The interview: Renowned designer André Fu on redesigning Capella Sentosa
By Christian Barker
Rich in history yet utterly contemporary. A secluded idyll, minutes from the heart of Southeast Asia’s foremost financial centre. Capella Hotel on the island of Sentosa is an exercise in contrasts.
At the property’s peak sit two gracious colonial-era buildings, which served as recreational facilities for British officers during the late 19th Century. These were sensitively restored and augmented in 2009 by a complex of ultra-modern structures, designed by innovative UK architects, Foster + Partners. It’s a marked contrast of old and new that somehow works in perfect harmony.
Similarly, while Capella Sentosa occupies 12 hectares / 30 acres of lush gardens and tropical forest — home to an array of wildlife including the hotel’s iconic ostentation of peacocks — and is set beside what is arguably Singapore’s best beach, it is still essentially a city hotel. A taxi from here to the Singapore Stock Exchange or the CBD offices of Goldman Sachs shouldn’t take much more than a quarter of an hour.
Renowned designer André Fu was responsible for the interiors of the resort’s Chinese fine-dining restaurant, Cassia, at its opening more than a decade ago. During the pandemic, he was assigned the rather more comprehensive project of updating Capella Sentosa’s 110 suites and villas. In executing this task, Fu faced the challenge of addressing the juxtaposition of five-star elegance with an increasingly relaxed approach to luxury in hospitality.
“Capella Sentosa, it’s a unique setting,” Fu says, on a Zoom call from his studio in Central, Hong Kong. “It’s a very high-end resort experience at its core, so in terms of the design language of a suite, I have respected everything that [the original designer] Jaya Ibrahim did, while evolving it into something more relaxed, loosening up the silhouette a little. We’ve introduced a lot of curvature into the spaces, there’s a lot more softness in the way we have created the upholstery, the solid wood furniture that we have crafted, and also all the lights that have been introduced.”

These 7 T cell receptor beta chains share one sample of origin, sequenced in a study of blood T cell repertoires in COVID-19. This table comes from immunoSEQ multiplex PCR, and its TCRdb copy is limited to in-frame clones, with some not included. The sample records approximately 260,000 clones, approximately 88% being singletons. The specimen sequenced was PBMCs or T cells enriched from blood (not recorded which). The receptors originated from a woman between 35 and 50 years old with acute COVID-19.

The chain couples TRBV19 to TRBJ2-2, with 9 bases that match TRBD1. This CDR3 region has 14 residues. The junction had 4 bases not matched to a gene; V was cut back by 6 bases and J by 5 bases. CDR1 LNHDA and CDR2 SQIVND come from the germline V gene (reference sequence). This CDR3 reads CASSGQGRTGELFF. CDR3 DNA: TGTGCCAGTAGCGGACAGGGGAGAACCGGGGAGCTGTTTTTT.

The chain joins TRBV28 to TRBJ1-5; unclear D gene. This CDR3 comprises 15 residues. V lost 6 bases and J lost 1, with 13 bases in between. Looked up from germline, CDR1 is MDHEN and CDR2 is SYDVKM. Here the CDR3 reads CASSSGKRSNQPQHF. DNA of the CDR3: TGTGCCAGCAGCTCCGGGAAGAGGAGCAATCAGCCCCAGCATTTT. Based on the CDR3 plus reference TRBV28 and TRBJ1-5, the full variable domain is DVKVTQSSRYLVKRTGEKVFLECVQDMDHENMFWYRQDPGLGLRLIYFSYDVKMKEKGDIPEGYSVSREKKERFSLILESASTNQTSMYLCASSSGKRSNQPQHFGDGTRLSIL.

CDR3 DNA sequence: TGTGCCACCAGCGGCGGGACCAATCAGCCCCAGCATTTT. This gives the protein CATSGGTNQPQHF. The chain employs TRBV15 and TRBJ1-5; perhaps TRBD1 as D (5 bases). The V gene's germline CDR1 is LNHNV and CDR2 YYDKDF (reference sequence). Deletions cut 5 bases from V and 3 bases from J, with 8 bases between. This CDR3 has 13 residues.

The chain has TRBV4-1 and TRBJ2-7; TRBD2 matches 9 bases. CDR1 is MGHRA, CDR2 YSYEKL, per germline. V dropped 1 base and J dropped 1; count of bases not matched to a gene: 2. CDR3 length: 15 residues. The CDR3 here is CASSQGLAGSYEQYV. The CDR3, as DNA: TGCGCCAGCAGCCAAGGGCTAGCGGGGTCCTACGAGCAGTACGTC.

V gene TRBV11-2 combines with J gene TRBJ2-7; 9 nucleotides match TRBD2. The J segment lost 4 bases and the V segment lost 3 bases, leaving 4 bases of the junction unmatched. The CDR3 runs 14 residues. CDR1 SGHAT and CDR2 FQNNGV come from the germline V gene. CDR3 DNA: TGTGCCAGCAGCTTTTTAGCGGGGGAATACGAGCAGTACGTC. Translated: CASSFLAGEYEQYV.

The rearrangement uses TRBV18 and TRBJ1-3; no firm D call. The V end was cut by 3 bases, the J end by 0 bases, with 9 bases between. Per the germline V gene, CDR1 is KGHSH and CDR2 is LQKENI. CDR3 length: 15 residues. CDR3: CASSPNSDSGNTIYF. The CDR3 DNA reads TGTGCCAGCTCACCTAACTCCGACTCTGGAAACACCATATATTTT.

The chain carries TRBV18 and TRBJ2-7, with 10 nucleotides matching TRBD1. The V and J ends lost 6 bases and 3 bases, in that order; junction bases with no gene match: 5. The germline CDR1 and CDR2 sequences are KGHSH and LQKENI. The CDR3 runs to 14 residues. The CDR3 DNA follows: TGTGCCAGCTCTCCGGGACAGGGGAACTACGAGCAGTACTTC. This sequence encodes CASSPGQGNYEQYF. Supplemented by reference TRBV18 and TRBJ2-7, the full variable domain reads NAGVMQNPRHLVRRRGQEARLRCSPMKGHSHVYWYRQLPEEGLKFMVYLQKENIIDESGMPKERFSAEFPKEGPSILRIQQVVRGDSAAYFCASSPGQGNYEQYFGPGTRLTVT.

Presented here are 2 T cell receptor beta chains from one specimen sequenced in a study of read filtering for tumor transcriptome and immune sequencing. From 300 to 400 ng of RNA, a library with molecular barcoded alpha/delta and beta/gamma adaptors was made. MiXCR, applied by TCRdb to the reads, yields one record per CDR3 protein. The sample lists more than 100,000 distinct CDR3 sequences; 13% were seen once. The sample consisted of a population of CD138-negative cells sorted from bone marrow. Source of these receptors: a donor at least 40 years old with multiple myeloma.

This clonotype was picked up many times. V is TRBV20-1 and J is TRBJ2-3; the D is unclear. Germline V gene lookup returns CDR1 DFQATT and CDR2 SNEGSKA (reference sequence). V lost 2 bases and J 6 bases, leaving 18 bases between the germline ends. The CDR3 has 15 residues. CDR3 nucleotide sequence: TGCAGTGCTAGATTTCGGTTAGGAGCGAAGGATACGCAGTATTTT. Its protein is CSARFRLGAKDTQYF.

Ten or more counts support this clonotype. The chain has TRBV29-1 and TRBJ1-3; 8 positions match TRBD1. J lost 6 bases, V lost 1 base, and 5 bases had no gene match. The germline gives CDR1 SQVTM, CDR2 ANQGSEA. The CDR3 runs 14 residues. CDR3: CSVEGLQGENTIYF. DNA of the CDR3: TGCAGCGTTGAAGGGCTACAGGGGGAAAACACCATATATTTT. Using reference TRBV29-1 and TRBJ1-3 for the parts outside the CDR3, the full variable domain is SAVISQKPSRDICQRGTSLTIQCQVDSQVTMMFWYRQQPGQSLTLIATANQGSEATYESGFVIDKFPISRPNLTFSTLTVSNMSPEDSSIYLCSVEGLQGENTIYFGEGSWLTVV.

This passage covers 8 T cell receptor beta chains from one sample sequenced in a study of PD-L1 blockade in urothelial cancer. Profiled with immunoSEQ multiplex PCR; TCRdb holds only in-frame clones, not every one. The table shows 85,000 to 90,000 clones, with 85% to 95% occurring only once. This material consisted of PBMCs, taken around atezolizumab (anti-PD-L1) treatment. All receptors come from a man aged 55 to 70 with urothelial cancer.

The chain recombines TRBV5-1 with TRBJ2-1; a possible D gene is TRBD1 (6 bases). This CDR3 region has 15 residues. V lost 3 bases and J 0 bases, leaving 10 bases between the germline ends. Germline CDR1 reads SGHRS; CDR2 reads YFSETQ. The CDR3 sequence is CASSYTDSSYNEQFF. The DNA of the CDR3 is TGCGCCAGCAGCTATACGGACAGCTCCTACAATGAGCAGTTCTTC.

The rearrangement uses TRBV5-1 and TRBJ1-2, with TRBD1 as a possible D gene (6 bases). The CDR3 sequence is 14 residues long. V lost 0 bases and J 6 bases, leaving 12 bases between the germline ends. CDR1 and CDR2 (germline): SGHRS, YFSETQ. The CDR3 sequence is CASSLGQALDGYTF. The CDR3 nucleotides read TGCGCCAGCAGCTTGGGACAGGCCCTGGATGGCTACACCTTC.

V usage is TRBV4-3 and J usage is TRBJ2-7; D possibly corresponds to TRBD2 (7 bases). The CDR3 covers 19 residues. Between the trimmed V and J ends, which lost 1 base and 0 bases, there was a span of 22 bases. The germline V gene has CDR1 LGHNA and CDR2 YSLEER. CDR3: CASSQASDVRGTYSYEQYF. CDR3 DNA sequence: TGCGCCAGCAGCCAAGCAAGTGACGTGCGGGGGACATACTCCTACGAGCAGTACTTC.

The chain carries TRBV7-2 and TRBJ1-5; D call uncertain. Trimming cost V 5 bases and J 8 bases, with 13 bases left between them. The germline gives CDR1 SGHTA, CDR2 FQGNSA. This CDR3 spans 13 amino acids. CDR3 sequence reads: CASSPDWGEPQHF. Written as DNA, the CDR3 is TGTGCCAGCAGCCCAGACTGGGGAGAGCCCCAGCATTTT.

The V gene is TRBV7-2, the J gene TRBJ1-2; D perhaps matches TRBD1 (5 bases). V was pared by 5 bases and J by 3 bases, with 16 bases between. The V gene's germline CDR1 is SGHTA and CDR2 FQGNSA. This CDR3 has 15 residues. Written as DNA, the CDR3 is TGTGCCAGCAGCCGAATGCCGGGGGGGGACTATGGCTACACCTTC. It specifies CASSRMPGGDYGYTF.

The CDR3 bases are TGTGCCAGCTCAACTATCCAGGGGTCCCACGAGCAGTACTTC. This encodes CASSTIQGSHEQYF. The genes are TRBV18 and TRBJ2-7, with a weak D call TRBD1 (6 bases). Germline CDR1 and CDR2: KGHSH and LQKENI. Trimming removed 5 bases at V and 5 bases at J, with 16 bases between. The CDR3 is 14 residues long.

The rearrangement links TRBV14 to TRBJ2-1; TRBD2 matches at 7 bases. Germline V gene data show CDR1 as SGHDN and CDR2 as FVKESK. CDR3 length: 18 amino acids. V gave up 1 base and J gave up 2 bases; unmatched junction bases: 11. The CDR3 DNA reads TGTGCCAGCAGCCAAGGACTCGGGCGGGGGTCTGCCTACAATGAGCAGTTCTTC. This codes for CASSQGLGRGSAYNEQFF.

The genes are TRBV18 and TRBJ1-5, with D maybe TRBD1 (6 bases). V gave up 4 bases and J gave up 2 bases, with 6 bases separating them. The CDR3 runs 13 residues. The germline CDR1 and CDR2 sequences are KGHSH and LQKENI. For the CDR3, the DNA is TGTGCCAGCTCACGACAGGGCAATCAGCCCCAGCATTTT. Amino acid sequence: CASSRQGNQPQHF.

Fu says he focused on ensuring the refurbished rooms met the needs of today’s traveller. “We really thought about the guests, how they might use the space, how they’d inhabit it,” he explains. “There’s been a change in the purpose of a hotel room. In the past, it’s always been just a place to rest and rejuvenate, but now it could also become a place where you work, where you’re doing in-person or online meetings. It’s much more of an all-round scenario,” Fu says.
“The duration of a stay has also evolved” in the post-pandemic, work-from-anywhere era, Fu believes. “Before, it would typically be two or three days. Now it could go into months, where hotels become temporary homes.” In Capella’s redesigned interiors, Fu says, “There’s definitely an underlying notion of wanting to feel more residential, wanting to feel more relaxed and at ease when you’re in a space. We were conscious of how people use this space — as a place to dine, as a place to entertain and host, a place to work, not just somewhere to sleep. There are many folds to a hotel room these days.”